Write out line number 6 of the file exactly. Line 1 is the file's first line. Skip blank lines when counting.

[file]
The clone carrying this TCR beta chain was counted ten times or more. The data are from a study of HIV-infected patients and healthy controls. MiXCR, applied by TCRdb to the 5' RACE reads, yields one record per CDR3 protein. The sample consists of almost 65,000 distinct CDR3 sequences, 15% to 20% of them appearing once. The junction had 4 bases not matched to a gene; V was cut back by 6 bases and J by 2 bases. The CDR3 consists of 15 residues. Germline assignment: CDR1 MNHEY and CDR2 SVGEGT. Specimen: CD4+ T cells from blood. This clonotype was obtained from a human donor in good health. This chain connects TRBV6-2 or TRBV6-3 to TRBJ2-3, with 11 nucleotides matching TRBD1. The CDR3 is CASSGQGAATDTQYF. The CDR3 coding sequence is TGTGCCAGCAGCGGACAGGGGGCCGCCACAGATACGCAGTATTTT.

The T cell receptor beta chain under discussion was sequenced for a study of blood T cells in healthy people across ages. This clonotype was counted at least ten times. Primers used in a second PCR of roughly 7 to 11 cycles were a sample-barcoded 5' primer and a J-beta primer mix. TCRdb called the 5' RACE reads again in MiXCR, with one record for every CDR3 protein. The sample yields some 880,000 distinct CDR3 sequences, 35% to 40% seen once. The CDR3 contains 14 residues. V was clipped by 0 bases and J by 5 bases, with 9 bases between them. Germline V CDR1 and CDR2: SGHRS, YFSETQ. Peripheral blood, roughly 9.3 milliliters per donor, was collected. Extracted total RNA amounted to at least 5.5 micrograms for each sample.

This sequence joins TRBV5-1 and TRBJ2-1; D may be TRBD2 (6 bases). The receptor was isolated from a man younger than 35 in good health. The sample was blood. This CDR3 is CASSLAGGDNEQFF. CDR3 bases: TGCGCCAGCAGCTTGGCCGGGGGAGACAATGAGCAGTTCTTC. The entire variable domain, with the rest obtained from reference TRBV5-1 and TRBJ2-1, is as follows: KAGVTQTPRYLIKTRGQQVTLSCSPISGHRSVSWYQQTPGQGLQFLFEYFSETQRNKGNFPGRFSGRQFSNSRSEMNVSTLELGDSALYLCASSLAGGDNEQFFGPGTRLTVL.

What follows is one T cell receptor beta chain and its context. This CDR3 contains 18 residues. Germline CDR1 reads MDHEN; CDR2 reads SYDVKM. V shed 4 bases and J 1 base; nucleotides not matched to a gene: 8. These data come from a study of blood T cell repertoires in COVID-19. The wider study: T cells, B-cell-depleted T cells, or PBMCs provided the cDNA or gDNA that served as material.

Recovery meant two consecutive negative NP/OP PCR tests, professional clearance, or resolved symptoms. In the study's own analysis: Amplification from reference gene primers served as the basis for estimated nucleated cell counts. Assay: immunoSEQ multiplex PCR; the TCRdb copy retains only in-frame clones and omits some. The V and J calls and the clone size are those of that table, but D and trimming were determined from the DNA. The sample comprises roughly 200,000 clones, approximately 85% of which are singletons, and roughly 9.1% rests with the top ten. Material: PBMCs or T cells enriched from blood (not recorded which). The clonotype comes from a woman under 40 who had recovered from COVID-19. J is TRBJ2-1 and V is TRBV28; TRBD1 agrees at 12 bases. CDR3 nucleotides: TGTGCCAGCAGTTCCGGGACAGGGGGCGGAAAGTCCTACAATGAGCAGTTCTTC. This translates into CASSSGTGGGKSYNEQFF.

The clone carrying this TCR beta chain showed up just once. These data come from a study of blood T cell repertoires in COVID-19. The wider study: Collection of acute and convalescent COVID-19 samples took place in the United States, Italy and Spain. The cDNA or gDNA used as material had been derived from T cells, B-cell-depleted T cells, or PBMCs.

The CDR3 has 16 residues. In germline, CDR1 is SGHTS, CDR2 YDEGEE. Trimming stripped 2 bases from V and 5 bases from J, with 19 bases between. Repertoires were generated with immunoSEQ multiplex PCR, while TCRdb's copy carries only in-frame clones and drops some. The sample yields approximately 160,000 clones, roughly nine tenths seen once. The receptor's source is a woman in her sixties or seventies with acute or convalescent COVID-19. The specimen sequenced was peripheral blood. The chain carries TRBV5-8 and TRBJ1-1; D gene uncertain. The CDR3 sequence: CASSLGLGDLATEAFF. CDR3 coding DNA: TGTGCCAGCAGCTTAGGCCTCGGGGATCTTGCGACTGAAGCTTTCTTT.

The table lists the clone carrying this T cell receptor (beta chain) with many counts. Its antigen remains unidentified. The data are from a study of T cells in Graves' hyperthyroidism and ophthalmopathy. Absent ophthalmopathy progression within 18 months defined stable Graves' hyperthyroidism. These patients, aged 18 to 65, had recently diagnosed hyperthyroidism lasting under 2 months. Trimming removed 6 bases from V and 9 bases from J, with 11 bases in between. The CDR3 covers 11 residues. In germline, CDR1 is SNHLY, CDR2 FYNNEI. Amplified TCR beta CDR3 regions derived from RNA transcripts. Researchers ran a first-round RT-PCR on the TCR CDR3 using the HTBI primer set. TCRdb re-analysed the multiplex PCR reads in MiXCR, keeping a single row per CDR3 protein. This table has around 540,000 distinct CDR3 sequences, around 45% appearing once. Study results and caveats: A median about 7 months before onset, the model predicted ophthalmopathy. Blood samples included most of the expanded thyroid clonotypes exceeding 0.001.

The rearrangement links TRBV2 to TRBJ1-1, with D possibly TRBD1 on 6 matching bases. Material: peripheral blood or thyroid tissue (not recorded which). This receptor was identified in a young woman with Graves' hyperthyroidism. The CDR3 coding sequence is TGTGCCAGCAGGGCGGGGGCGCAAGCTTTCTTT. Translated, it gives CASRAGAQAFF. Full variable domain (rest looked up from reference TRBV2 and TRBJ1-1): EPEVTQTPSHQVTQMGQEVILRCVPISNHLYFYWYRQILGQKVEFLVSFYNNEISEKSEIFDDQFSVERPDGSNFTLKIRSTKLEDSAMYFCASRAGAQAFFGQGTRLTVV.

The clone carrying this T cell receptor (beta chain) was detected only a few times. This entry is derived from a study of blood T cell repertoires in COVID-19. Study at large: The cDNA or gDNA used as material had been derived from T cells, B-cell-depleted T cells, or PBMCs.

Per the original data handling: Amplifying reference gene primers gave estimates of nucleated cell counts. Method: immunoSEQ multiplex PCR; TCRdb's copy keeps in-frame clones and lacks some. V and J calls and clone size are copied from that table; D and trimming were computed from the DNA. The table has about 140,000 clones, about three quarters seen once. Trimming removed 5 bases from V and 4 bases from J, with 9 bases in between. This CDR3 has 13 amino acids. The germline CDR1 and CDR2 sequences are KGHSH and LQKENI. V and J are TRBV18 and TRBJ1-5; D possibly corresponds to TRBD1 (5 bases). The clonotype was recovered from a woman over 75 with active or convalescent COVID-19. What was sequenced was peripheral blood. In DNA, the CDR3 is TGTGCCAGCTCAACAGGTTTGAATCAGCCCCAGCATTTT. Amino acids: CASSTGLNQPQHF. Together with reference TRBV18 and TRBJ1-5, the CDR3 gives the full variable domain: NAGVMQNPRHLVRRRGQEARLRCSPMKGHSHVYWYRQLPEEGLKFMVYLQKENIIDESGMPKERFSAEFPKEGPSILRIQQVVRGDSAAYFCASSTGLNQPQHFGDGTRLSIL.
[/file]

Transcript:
The clone carrying this TCR beta chain showed up just once. These data come from a study of blood T cell repertoires in COVID-19. The wider study: Collection of acute and convalescent COVID-19 samples took place in the United States, Italy and Spain. The cDNA or gDNA used as material had been derived from T cells, B-cell-depleted T cells, or PBMCs.